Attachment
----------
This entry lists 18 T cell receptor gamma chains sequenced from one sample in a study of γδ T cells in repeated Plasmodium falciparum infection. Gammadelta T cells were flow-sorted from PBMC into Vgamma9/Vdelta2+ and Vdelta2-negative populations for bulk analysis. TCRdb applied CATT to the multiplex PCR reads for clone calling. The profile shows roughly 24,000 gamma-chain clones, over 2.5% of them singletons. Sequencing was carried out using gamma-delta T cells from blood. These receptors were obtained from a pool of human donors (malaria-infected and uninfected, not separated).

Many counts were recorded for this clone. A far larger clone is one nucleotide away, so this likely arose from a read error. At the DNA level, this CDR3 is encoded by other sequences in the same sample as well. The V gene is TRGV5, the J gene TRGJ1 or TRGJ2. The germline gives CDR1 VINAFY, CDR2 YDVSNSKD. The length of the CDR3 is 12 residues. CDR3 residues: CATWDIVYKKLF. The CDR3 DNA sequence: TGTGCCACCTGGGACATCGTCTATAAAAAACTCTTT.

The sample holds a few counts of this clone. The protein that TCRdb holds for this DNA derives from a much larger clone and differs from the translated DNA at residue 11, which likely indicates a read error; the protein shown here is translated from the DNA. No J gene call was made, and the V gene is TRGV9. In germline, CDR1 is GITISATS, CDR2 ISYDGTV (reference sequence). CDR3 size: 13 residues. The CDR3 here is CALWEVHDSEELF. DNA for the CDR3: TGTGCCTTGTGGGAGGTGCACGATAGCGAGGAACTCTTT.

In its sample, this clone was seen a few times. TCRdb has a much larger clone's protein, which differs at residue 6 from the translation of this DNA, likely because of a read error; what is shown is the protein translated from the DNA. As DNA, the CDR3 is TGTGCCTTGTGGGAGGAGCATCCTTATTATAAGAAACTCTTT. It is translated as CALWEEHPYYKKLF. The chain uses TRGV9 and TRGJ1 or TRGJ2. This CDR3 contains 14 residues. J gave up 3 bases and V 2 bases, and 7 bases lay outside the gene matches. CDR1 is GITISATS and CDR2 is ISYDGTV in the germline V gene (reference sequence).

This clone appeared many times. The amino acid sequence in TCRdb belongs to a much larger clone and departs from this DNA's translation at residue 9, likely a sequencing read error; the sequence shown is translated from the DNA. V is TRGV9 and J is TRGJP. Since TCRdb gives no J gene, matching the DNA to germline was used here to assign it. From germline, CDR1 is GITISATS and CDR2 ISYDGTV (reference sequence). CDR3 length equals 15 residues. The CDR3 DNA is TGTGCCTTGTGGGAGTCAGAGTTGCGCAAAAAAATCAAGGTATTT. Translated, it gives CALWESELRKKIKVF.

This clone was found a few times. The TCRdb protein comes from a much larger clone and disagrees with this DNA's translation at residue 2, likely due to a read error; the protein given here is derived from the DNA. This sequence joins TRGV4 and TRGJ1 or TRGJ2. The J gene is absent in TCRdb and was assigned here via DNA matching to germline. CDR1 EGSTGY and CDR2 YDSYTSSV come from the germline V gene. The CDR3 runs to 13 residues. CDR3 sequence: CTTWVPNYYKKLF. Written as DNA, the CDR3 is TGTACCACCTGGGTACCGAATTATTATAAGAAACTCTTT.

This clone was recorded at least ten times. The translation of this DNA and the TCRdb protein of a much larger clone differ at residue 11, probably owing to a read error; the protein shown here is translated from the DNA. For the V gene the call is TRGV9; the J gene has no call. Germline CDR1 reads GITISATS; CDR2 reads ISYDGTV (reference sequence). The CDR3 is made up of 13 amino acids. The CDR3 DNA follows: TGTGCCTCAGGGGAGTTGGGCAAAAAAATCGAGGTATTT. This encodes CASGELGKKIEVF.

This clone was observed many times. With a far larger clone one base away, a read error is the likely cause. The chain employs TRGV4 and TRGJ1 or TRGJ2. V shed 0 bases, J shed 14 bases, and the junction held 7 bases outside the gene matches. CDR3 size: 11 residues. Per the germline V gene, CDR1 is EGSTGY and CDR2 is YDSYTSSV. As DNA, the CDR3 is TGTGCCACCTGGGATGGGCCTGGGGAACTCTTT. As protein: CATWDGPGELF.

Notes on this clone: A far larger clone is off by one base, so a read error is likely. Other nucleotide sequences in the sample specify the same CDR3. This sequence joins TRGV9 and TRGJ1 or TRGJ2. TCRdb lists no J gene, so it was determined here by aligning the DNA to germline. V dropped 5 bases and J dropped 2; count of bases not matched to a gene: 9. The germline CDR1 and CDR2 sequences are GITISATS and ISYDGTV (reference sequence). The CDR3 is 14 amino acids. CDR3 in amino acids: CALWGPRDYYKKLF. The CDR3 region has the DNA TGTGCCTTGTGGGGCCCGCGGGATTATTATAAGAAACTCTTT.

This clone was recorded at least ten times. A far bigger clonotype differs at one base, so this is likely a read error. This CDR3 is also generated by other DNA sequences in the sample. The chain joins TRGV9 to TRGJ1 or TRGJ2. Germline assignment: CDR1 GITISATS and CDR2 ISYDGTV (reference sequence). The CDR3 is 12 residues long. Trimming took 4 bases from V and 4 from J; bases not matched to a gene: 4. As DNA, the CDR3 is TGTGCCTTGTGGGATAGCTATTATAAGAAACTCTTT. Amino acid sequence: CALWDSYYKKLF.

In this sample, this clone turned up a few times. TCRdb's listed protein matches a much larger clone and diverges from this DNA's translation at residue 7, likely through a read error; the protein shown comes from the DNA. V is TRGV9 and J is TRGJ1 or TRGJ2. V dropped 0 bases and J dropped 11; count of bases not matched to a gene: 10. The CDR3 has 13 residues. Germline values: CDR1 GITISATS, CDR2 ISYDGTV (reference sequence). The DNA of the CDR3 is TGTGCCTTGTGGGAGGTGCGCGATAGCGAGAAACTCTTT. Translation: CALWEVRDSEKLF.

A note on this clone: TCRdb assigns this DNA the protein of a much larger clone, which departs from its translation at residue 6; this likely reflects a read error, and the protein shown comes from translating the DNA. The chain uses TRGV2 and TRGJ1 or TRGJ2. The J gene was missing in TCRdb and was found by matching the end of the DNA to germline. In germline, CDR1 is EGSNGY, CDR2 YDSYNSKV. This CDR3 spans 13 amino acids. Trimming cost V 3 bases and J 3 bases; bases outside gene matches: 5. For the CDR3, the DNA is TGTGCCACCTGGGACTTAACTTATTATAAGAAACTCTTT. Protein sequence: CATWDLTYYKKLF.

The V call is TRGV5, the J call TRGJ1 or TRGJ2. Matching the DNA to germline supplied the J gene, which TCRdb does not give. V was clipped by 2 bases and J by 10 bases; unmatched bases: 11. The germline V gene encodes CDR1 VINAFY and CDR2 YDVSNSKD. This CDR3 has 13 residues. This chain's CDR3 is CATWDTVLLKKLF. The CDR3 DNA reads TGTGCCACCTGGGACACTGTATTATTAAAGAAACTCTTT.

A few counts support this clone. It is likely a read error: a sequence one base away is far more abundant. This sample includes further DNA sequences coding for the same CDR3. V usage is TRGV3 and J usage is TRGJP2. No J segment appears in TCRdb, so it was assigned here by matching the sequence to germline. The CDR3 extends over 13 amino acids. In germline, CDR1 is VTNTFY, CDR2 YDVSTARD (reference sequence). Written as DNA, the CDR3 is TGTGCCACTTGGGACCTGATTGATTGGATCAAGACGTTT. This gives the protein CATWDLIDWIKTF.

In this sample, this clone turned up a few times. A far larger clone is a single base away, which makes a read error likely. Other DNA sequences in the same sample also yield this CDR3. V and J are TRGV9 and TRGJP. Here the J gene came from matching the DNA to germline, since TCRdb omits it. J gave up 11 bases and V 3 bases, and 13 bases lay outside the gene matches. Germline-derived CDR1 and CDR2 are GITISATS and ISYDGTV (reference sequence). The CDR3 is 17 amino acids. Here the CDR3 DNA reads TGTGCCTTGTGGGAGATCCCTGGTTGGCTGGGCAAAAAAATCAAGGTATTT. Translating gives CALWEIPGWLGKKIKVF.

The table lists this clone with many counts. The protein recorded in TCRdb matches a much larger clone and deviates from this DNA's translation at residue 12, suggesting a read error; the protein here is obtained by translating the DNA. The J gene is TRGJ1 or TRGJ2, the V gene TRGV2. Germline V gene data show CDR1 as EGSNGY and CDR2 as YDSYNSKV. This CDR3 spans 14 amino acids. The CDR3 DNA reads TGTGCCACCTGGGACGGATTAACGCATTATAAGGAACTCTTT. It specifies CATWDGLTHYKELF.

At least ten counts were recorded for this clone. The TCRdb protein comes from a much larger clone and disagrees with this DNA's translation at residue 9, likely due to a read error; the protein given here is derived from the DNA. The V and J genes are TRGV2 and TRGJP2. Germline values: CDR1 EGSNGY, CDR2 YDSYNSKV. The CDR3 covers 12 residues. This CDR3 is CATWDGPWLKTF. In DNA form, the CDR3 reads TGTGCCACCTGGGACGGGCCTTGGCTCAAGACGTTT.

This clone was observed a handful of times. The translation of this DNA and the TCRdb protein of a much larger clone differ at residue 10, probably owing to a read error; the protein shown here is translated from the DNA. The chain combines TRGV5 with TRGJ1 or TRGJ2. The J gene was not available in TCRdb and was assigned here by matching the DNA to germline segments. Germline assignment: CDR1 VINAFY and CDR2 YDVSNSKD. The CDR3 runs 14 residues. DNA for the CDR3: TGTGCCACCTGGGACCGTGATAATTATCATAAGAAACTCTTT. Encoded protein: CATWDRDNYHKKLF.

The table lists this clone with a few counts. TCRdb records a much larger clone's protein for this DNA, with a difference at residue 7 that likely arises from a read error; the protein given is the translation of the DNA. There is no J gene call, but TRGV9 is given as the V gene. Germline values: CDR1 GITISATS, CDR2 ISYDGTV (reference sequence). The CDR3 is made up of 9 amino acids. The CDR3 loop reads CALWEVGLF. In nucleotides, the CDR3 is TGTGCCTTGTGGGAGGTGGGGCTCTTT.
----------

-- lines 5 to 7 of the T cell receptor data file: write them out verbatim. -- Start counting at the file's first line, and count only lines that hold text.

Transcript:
This clone appeared many times. The amino acid sequence in TCRdb belongs to a much larger clone and departs from this DNA's translation at residue 9, likely a sequencing read error; the sequence shown is translated from the DNA. V is TRGV9 and J is TRGJP. Since TCRdb gives no J gene, matching the DNA to germline was used here to assign it. From germline, CDR1 is GITISATS and CDR2 ISYDGTV (reference sequence). CDR3 length equals 15 residues. The CDR3 DNA is TGTGCCTTGTGGGAGTCAGAGTTGCGCAAAAAAATCAAGGTATTT. Translated, it gives CALWESELRKKIKVF.

This clone was found a few times. The TCRdb protein comes from a much larger clone and disagrees with this DNA's translation at residue 2, likely due to a read error; the protein given here is derived from the DNA. This sequence joins TRGV4 and TRGJ1 or TRGJ2. The J gene is absent in TCRdb and was assigned here via DNA matching to germline. CDR1 EGSTGY and CDR2 YDSYTSSV come from the germline V gene. The CDR3 runs to 13 residues. CDR3 sequence: CTTWVPNYYKKLF. Written as DNA, the CDR3 is TGTACCACCTGGGTACCGAATTATTATAAGAAACTCTTT.

This clone was recorded at least ten times. The translation of this DNA and the TCRdb protein of a much larger clone differ at residue 11, probably owing to a read error; the protein shown here is translated from the DNA. For the V gene the call is TRGV9; the J gene has no call. Germline CDR1 reads GITISATS; CDR2 reads ISYDGTV (reference sequence). The CDR3 is made up of 13 amino acids. The CDR3 DNA follows: TGTGCCTCAGGGGAGTTGGGCAAAAAAATCGAGGTATTT. This encodes CASGELGKKIEVF.